From March 26-30, the head of China’s religious bureau met with the religious leaders in Hong Kong.
Wang Zuo-an, director of State Administration for Religious Affairs, was invited by two representing Christian church bodies, Hong Kong Christian Council and Hong Kong Chinese Christian Church Union, to meet with their constituencies.
During their meeting, church ministers from Hong Kong raised their concerns and questions on the religious policies and church needs in mainland.
At first, Wang shared that since China’s economic reform 30 years ago, the country’s economy as well as all religions have developed very rapidly. Among the religions, Christianity has the most noticeable growth. While outside sources report various figures for number of Christians in China, the government’s report that was conducted by an independent group show that there are around 16-20 million believers.
In the 60’s, the believers in China numbered around 700,000, and today that figure has increased by 20 times, which is around 20 million.
The society today looks upon Christianity with a different set of lenses. Not long ago, it is said that with one more Christians, then there is one less Chinese, but today this saying holds true, “With one more Christian, there is one more exemplary citizen.”
Moreover, he said that while the believers increase but with the lack of ministers, believers cannot gain access to pastoral guidance, which leads to low-level in quality, and folk beliefs are mixed with the doctrines.
Meanwhile, the speed at which the church buildings are built cannot cope with the increase in the number of believers, so today’s churches in mainland needs to immediately resolve the problem of raising Christian workers, management of churches, and theological education.
When it comes to registration of churches and gathering points, Wang said the government is neutral in her stance towards religion and the reason to implement meeting place registration is to protect the believers with the security provided under the law.
House churches not registering with the government is a complicated issue. The bureau worries that some will use church as a means to live, some house churches do not teach the proper doctrines, and some overseas individuals even teach that “house churches” are the real church.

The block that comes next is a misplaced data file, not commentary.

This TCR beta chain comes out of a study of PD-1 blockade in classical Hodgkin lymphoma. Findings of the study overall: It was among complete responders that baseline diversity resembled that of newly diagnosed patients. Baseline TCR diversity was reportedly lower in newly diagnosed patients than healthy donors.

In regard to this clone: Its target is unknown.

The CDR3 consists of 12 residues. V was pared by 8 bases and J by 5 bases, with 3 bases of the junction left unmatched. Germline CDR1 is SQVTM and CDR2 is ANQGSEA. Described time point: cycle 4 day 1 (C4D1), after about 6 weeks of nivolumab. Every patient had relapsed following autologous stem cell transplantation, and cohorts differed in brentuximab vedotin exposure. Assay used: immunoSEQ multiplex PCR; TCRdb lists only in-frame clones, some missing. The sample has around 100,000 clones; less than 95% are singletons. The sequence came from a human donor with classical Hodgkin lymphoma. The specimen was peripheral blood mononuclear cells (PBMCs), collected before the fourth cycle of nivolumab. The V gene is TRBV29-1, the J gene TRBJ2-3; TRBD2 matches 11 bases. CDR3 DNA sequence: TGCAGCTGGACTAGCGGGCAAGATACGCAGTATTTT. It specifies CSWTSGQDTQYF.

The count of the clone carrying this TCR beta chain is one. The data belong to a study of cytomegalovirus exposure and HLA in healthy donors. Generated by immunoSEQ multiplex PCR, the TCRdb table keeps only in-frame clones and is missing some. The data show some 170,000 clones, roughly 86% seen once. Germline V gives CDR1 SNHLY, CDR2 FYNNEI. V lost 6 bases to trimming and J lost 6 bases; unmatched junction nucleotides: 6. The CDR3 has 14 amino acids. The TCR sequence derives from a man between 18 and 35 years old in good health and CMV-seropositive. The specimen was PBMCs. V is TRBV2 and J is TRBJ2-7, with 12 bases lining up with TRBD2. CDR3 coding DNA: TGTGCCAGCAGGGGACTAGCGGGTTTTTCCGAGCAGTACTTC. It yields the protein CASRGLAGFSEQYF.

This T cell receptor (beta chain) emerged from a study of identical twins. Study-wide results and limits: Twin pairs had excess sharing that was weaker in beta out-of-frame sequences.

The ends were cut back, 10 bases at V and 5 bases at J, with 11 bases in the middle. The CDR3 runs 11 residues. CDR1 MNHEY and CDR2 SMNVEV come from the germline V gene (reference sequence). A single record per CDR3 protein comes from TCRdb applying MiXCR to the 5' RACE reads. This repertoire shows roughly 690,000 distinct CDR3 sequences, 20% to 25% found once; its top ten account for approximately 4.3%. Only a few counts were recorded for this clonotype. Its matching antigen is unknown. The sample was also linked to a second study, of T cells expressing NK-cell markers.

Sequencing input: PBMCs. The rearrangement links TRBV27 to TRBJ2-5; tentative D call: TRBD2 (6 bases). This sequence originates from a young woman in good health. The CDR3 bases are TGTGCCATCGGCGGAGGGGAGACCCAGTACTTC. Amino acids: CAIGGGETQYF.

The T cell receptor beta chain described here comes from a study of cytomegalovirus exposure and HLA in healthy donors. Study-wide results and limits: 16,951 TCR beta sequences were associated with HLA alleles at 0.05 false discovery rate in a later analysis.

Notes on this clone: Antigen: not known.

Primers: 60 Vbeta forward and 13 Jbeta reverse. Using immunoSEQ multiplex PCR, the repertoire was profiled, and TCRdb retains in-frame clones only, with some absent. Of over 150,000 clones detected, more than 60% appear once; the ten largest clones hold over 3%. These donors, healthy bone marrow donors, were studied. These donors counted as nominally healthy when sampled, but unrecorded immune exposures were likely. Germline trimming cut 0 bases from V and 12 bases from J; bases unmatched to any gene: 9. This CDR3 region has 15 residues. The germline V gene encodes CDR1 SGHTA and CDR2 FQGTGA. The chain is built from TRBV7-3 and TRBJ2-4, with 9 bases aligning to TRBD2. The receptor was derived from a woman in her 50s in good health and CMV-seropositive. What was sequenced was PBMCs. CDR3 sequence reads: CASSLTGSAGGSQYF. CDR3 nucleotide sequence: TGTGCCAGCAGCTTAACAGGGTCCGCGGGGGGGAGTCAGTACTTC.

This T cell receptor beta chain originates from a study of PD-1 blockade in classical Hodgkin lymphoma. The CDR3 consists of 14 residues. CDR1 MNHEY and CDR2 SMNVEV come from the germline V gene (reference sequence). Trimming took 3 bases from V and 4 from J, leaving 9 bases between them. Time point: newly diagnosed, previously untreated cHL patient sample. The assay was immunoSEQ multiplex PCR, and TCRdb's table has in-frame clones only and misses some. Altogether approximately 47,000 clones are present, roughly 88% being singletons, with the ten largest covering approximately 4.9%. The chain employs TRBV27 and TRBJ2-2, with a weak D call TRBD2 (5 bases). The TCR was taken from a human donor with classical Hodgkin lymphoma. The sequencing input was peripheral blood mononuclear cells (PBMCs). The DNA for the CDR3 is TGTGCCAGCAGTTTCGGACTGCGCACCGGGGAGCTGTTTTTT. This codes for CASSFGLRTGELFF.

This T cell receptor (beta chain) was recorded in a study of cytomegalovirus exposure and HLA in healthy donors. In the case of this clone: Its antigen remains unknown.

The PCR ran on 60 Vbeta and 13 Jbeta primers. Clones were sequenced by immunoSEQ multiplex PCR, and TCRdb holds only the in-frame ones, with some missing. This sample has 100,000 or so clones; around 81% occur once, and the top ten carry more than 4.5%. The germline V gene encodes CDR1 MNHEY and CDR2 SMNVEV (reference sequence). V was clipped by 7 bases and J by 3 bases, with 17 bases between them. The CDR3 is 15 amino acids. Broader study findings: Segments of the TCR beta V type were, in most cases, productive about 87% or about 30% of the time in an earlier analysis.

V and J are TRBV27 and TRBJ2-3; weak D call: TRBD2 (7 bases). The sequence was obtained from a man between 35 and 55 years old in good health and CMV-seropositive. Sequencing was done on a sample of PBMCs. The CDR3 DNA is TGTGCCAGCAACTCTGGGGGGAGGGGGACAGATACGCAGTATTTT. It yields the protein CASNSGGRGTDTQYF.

In light of the increase of traveling for Hong Kong residents to mainland for business and studies in recent years, church ministers in Hong Kong asked whether they would be able to share the gospel in work places. In response, Wang said that it is okay to hold gatherings in companies just as long as they do not break the law.
Still others asked that while some Hong Kong residents prefer to join Hong Kong style worship gatherings, would it be necessary that they register with the government and would they be able to invite pastors from Hong Kong to come to preach?
Wang said that the Chinese government has always been concerned about the religious lives of those from abroad living in mainland and is willing to open up local churches to offer services in foreign languages, assisting the foreign nationals to devote in their religious lives.
As for inviting speakers from abroad to come to mainland to speak, there are corresponding procedures that should be followed, such as submitting the invitation at churches or designated gathering points. SARA is in the process of finalizing the details for this procedure and will announce them within this year.
In the seminar hosted by HKCCCU, various ministers showed their concerns for church developments in mainland and gave some suggestions for churches in mainland and Hong Kong to work together.
Some suggested for the union to work together with SARA to set up seminaries and to raise church workers in mainland; still others suggested for ministers and believers from Hong Kong to evangelize and conduct missions in mainland.